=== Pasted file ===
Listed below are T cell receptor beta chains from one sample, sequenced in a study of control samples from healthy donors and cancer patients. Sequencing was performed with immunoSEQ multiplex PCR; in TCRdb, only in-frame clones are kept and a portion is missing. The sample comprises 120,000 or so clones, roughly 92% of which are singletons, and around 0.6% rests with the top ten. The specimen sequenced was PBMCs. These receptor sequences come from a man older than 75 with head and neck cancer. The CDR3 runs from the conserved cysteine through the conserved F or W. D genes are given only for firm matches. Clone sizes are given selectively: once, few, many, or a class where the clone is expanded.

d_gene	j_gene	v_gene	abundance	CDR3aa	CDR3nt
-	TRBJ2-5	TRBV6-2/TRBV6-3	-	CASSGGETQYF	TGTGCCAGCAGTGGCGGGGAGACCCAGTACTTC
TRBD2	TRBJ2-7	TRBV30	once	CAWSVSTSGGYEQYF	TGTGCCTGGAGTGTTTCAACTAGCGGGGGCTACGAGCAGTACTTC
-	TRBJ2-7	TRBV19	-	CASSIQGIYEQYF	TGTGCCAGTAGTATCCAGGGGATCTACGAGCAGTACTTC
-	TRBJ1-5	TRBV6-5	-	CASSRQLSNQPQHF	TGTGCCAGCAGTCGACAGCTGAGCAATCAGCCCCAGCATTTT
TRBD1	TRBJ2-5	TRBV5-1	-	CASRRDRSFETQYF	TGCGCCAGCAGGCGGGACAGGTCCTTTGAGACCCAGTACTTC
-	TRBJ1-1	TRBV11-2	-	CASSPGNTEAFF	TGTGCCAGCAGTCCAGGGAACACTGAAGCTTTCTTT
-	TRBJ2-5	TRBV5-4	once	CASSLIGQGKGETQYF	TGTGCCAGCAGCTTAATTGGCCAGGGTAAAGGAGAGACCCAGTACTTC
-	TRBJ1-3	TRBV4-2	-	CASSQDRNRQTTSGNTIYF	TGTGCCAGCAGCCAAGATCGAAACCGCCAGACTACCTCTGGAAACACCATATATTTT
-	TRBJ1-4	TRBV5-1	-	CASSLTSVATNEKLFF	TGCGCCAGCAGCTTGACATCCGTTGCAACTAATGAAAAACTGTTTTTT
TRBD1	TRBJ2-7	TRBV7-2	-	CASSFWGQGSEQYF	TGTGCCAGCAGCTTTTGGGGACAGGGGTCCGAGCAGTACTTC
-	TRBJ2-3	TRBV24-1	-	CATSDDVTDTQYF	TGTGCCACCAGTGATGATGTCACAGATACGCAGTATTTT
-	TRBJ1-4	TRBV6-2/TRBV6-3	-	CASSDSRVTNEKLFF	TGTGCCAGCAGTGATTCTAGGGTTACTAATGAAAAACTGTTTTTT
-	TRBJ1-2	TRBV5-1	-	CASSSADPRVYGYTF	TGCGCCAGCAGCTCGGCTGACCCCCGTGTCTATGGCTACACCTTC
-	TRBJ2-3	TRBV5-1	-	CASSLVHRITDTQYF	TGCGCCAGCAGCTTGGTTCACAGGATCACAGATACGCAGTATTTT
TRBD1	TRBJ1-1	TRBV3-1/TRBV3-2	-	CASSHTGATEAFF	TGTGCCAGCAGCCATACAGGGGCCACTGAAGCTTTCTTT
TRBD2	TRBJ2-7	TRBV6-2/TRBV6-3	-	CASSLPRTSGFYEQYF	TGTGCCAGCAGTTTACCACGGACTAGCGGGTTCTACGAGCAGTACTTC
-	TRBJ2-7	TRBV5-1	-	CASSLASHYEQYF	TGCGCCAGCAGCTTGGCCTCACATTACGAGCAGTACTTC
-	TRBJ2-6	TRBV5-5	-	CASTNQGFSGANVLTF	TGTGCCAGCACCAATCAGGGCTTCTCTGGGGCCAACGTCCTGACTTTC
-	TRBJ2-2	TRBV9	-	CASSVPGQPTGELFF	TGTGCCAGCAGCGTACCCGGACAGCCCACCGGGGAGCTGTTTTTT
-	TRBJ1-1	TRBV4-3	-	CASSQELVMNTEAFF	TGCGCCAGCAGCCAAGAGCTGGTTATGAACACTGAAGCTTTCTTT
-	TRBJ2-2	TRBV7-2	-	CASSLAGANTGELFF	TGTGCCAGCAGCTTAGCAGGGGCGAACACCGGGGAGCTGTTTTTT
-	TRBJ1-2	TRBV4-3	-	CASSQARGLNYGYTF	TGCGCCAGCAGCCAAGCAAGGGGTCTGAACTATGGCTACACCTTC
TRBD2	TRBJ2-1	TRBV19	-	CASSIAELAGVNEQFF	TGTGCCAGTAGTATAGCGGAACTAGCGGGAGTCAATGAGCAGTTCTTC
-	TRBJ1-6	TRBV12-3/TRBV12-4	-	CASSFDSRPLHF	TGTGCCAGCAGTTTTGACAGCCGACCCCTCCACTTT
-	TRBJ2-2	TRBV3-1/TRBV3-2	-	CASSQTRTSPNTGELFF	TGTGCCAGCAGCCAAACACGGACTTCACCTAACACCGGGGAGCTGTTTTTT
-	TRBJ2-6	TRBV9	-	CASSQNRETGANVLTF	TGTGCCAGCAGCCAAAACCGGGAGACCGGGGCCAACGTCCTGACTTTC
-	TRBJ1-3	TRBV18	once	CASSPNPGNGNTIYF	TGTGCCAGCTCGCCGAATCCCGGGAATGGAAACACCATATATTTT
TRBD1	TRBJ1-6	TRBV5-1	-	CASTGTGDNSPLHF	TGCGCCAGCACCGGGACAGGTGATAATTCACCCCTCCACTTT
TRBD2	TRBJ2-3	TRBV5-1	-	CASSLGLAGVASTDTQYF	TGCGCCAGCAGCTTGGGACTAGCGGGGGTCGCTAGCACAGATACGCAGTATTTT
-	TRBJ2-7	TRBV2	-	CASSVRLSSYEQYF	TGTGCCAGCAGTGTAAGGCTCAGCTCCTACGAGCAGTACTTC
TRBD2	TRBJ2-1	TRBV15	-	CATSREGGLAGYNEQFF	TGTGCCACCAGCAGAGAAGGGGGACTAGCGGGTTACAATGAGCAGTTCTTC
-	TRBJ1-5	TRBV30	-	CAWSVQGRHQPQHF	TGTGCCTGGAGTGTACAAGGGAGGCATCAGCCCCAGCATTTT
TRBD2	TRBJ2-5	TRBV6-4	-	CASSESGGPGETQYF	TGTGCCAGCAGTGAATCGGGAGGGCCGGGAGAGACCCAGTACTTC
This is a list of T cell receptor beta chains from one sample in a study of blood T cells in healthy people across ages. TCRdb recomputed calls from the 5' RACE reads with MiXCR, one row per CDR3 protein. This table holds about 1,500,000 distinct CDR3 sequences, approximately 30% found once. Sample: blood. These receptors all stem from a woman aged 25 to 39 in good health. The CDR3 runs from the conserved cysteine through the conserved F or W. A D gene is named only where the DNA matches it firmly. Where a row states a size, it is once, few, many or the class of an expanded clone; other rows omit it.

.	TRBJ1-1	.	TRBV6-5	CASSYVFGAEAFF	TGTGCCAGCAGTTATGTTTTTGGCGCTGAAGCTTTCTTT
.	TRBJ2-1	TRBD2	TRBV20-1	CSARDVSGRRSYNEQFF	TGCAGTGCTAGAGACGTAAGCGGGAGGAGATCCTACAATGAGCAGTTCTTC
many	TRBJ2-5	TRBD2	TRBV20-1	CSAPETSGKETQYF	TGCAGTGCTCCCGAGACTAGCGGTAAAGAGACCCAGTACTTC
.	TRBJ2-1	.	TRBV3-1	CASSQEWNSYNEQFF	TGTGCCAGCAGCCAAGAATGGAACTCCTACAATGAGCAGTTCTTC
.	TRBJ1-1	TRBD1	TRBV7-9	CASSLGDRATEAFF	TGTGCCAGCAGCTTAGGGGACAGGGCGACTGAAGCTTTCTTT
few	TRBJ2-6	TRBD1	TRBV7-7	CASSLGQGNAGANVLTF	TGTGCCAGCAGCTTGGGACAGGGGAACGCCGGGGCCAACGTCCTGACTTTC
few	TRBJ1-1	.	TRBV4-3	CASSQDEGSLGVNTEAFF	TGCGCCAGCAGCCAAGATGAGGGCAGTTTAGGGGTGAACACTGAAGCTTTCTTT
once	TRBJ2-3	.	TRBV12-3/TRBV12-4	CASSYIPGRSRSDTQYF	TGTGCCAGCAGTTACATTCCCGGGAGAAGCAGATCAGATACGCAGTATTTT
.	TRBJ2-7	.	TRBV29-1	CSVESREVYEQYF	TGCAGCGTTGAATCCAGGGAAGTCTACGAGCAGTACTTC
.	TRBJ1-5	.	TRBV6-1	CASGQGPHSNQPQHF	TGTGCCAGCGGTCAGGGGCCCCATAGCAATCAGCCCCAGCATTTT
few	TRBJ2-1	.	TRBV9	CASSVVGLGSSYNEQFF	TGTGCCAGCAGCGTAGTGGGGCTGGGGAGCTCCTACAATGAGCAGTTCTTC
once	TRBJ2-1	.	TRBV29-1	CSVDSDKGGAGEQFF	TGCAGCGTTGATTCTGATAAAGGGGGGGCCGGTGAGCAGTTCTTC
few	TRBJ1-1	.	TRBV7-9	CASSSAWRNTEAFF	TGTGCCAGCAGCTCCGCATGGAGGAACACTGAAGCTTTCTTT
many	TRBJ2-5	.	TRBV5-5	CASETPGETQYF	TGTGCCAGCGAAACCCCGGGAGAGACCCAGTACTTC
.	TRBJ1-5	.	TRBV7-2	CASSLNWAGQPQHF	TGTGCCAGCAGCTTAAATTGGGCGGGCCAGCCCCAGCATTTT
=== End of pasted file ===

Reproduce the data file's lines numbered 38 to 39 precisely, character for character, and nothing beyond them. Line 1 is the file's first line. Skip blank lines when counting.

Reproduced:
.	TRBJ2-1	TRBD2	TRBV20-1	CSARDVSGRRSYNEQFF	TGCAGTGCTAGAGACGTAAGCGGGAGGAGATCCTACAATGAGCAGTTCTTC
many	TRBJ2-5	TRBD2	TRBV20-1	CSAPETSGKETQYF	TGCAGTGCTCCCGAGACTAGCGGTAAAGAGACCCAGTACTTC